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Title: Network effect in adoption and use of online social network sites : the case of Facebook.
Authors: Teo, J-en.
Seng, Seraphina Qian Ru.
Keywords: DRNTU::Social sciences::Mass media
Issue Date: 2009
Abstract: The propagation of online social network sites (SNSs) is transforming the way people form and live their social lives. The formation of social networks is typically driven by “network effect” because individuals’ responses to social networks are interdependent on one another’s. For the benefit of socialisation, upon choosing a network to join, the person would prefer one, over other competing networks, which connects to more of his friends or to more of the people whom the person will link to expectedly, with other aspects fixed. This study investigates the network effects on the adoption and use of Facebook – the most popular online SNS, among individual people. Based on the economic theory of network effect and social network theory, we posit hypotheses concerning the Facebook adoption and use by individuals in reaction to an array of factors that exert or mediate network influences. An online snowball sample of 381 Singaporeans and PRs were surveyed to test the hypotheses. Regression analyses shows results as follows. First, the probability that a respondent has joined Facebook is increased by how widely Facebook has been adopted, vis-à-vis other SNS, among his/her friends both in the absolute and relative terms, while demographic aspects are controlled. Second, given the respondent is a user of any SNS at all, the likelihood that the person uses Facebook the most is increased by the extent of connection to Facebook amid his/her friends. Whether the respondent perceives Facebook as the most adopted SNS in Singapore and globally, positively affects the probability that the person adopts Facebook vis-à-vis other SNSs. Next, given a Facebook-using respondent, the amount of usage is increased by the scope of his social connection therein and also the level of overall usefulness experienced of Facebook’s functions and applications. All the relationships found about Facebook adoption and use are statistically significant. In sum, the network effect in the use of Facebook is unequivocally detected.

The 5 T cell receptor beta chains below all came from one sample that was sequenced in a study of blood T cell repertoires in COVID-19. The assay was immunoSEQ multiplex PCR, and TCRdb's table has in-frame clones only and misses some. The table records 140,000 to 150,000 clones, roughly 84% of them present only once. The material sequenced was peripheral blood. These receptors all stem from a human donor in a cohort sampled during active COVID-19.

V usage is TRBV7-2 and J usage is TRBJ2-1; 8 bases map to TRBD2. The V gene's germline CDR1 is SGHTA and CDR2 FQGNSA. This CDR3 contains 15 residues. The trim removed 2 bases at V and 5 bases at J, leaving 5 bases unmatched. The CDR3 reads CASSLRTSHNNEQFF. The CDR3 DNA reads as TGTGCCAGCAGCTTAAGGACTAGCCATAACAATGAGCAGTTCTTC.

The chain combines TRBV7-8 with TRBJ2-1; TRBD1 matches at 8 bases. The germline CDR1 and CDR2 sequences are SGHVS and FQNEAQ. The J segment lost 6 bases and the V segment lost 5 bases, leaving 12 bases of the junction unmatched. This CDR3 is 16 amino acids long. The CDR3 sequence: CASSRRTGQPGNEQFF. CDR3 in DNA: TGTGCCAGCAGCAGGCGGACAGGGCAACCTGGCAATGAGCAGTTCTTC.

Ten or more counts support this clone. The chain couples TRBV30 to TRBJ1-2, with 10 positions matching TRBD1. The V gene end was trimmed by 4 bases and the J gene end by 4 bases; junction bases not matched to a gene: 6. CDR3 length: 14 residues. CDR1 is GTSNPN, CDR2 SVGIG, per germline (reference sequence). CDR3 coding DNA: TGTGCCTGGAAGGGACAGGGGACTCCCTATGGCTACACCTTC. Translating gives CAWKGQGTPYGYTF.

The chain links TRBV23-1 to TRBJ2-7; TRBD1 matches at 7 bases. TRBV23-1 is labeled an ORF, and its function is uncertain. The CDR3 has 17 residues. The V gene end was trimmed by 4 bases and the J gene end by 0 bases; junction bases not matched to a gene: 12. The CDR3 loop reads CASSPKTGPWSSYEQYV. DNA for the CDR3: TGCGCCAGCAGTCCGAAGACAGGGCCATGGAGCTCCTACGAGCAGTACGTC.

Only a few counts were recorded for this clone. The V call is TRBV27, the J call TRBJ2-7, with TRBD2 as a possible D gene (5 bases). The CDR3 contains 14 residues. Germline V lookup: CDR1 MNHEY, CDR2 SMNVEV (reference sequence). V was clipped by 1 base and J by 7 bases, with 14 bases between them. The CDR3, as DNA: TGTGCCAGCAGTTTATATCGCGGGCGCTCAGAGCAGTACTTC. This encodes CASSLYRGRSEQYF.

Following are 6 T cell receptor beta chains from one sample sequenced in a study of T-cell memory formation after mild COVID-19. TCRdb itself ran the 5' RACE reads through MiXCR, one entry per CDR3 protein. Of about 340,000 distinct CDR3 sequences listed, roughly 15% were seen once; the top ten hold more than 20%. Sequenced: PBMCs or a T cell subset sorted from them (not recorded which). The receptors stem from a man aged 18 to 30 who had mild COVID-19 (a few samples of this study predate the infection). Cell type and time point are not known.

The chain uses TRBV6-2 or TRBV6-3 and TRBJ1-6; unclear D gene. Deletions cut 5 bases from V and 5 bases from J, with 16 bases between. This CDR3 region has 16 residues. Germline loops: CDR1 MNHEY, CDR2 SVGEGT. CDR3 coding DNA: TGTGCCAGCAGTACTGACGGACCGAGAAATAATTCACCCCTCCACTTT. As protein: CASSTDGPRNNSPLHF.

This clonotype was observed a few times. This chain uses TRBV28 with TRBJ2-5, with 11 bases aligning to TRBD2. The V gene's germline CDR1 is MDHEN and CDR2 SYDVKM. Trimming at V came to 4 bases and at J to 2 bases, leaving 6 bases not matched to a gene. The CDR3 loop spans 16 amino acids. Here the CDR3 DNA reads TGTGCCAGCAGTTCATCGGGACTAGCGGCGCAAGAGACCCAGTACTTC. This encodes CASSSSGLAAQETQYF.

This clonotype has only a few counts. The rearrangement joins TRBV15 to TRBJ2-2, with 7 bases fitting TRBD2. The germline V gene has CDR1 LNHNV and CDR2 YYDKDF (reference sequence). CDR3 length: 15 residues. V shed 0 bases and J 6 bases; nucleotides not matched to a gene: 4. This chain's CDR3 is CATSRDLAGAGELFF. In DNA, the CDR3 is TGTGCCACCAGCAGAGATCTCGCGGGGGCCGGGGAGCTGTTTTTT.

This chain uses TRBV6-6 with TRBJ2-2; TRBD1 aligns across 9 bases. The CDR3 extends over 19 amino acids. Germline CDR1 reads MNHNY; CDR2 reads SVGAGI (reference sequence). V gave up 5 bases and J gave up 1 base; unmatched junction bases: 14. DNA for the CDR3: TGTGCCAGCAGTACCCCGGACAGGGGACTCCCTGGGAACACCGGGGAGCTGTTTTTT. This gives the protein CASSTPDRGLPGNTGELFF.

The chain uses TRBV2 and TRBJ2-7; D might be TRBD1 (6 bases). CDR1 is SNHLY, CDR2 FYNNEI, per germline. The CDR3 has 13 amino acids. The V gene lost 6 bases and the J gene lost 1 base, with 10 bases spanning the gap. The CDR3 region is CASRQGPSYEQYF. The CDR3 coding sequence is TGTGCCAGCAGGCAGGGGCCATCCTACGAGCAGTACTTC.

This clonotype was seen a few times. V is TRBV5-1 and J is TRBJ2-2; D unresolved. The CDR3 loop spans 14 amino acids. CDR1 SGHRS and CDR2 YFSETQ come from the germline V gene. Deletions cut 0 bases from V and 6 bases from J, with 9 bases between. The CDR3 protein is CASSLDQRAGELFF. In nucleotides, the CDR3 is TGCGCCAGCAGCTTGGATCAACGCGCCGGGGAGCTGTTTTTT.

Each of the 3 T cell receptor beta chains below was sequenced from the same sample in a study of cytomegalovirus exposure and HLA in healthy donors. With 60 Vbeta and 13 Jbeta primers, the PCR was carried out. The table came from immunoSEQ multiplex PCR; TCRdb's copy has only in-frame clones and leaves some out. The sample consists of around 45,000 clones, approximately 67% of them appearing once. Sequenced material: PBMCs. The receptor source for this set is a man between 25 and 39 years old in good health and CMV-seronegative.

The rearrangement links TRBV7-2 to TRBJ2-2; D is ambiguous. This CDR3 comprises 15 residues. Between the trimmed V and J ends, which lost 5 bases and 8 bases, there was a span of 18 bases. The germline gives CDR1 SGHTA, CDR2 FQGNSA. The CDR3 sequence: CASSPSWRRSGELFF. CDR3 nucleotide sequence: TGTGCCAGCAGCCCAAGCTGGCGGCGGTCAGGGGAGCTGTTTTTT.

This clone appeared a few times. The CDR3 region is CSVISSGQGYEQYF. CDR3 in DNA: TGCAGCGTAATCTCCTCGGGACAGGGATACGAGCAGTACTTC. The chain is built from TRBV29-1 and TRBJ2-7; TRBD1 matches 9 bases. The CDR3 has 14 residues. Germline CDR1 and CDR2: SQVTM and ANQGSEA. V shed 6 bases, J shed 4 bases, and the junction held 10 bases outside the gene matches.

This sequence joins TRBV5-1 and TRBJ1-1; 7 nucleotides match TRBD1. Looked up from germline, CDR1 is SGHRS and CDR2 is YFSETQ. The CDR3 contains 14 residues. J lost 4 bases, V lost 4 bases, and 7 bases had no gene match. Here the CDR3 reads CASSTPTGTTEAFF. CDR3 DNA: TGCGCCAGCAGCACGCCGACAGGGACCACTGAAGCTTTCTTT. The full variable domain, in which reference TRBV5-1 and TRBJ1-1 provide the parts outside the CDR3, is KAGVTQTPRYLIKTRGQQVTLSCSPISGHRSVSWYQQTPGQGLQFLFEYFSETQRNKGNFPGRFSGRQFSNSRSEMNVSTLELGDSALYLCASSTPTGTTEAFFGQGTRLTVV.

Schools: Wee Kim Wee School of Communication and Information 
Rights: Nanyang Technological University
Fulltext Permission: restricted
Fulltext Availability: With Fulltext
Appears in Collections:WKWSCI Student Reports (FYP/IA/PA/PI/CA)

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